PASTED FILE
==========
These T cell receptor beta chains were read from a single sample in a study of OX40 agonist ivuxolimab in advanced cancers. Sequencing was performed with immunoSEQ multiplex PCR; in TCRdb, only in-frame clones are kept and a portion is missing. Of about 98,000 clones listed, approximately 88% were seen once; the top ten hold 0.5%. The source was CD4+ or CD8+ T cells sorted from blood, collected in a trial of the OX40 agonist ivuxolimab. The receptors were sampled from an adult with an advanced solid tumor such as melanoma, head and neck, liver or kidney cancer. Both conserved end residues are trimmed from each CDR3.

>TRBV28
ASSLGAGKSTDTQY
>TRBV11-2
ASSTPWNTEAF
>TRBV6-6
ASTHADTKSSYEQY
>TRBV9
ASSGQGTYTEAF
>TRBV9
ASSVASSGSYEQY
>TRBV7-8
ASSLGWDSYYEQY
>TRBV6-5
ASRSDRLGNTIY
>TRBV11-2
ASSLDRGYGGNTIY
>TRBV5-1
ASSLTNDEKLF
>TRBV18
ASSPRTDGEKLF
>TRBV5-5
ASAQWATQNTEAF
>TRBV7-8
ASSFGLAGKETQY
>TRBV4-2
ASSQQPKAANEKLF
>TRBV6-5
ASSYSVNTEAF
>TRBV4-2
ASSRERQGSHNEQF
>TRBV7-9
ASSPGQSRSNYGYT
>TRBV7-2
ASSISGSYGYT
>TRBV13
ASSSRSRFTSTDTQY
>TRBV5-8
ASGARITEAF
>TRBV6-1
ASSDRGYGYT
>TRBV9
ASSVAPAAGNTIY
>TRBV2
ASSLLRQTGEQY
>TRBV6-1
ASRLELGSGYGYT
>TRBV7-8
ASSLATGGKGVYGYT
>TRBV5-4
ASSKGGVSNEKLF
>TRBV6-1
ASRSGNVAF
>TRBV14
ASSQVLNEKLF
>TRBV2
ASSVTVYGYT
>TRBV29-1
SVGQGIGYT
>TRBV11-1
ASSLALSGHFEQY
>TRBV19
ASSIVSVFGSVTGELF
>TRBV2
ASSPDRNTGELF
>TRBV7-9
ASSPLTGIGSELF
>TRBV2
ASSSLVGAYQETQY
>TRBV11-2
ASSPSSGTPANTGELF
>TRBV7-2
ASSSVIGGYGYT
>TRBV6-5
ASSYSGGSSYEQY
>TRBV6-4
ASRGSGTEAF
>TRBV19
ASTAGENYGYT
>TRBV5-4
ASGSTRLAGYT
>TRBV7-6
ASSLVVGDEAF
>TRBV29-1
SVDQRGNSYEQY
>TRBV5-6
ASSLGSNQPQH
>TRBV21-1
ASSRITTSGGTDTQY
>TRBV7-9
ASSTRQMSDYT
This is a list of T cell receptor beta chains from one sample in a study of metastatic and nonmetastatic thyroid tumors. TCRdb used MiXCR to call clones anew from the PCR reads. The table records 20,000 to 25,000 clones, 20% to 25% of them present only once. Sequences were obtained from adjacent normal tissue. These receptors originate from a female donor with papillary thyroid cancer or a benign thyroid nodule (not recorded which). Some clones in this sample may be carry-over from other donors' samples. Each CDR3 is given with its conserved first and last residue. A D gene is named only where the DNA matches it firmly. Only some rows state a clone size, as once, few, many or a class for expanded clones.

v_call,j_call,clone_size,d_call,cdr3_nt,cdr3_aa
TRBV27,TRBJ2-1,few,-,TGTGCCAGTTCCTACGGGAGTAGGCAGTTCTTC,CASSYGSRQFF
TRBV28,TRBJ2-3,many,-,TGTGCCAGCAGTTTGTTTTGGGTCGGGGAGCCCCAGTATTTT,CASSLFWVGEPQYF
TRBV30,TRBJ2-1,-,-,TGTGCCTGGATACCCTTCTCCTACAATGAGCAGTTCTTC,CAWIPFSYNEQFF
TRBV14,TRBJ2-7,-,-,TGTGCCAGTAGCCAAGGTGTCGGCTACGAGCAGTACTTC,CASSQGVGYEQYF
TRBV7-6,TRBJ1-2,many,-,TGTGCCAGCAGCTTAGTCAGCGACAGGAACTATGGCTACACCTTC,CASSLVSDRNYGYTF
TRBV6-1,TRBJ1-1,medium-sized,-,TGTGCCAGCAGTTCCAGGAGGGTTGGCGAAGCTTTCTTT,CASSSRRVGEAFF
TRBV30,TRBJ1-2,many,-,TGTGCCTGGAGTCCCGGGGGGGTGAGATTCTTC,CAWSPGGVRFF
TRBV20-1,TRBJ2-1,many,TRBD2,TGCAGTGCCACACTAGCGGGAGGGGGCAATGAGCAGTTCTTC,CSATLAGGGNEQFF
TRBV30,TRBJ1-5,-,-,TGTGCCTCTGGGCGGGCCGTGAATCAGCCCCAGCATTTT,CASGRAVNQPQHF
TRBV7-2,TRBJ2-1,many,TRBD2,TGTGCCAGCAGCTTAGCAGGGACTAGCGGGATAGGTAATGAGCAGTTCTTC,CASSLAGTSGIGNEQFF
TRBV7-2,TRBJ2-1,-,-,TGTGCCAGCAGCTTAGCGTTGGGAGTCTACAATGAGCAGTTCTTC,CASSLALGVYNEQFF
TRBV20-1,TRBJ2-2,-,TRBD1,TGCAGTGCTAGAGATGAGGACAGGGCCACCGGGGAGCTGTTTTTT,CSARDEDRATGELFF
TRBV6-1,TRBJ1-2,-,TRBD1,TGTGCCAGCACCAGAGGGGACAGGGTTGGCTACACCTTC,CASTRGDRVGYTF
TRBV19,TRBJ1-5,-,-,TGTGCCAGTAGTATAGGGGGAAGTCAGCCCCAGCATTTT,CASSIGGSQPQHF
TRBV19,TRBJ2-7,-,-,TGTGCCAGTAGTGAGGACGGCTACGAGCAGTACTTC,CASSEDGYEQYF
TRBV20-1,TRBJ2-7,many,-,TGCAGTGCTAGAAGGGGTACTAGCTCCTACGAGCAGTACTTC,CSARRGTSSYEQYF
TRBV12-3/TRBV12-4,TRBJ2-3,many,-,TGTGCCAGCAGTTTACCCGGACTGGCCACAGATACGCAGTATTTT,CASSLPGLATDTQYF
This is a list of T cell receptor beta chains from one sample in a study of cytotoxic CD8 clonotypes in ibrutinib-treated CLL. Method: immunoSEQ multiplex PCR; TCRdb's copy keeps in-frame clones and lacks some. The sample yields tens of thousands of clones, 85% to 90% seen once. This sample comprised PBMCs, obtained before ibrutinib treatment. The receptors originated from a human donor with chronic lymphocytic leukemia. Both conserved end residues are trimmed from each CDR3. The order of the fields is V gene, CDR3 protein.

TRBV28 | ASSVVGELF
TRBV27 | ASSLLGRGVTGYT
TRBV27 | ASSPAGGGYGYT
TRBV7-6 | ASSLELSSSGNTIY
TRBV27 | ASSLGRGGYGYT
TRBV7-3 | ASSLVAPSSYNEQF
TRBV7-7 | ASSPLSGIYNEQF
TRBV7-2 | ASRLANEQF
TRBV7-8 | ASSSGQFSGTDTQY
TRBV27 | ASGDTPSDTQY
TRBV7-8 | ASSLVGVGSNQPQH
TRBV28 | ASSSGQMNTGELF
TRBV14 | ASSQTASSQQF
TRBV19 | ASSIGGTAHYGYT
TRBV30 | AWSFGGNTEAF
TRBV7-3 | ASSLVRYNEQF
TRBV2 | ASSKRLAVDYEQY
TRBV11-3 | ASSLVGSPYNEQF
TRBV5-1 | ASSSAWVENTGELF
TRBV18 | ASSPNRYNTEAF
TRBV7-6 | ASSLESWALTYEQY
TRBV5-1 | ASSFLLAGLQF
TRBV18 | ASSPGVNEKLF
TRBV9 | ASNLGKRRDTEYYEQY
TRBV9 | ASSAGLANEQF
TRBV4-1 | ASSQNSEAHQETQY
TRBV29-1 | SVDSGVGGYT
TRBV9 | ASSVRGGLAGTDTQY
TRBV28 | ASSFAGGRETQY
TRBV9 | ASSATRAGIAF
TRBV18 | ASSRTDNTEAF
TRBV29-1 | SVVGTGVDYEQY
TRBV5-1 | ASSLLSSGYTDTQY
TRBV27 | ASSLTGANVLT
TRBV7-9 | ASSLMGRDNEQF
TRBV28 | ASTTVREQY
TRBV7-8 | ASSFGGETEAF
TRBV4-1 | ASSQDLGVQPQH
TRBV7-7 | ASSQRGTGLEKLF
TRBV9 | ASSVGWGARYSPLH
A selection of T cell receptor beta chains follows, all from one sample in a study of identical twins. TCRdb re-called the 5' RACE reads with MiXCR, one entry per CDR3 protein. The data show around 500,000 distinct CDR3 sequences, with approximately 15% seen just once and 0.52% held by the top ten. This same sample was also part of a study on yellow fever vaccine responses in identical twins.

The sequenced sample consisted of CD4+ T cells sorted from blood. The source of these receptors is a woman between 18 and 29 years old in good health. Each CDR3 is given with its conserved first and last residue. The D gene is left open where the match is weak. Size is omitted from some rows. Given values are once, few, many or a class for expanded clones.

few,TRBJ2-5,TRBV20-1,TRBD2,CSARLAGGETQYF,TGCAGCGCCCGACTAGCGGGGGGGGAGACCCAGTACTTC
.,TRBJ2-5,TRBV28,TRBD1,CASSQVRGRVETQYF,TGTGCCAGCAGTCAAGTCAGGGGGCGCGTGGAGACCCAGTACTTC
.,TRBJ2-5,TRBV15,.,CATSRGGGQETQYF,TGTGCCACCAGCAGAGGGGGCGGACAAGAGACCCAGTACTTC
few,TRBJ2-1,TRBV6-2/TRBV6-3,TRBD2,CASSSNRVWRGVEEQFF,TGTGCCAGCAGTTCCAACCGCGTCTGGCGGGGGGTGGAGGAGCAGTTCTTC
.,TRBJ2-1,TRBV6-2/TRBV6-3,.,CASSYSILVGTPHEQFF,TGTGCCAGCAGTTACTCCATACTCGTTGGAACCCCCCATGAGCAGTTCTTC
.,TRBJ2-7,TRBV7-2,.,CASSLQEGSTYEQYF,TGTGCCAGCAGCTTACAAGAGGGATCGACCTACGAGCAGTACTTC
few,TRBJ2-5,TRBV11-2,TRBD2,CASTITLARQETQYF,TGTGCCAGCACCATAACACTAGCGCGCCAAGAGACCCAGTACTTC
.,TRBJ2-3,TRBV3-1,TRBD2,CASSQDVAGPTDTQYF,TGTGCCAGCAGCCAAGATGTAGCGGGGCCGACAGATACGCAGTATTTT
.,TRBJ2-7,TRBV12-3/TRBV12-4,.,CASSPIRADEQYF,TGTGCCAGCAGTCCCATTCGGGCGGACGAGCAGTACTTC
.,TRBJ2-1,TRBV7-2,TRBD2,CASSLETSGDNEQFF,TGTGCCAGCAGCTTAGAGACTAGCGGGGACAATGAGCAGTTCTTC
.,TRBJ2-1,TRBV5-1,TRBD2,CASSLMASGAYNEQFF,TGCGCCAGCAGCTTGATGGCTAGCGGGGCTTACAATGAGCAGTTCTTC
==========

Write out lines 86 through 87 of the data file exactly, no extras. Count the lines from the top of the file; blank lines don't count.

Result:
>TRBV5-6
ASSLGSNQPQH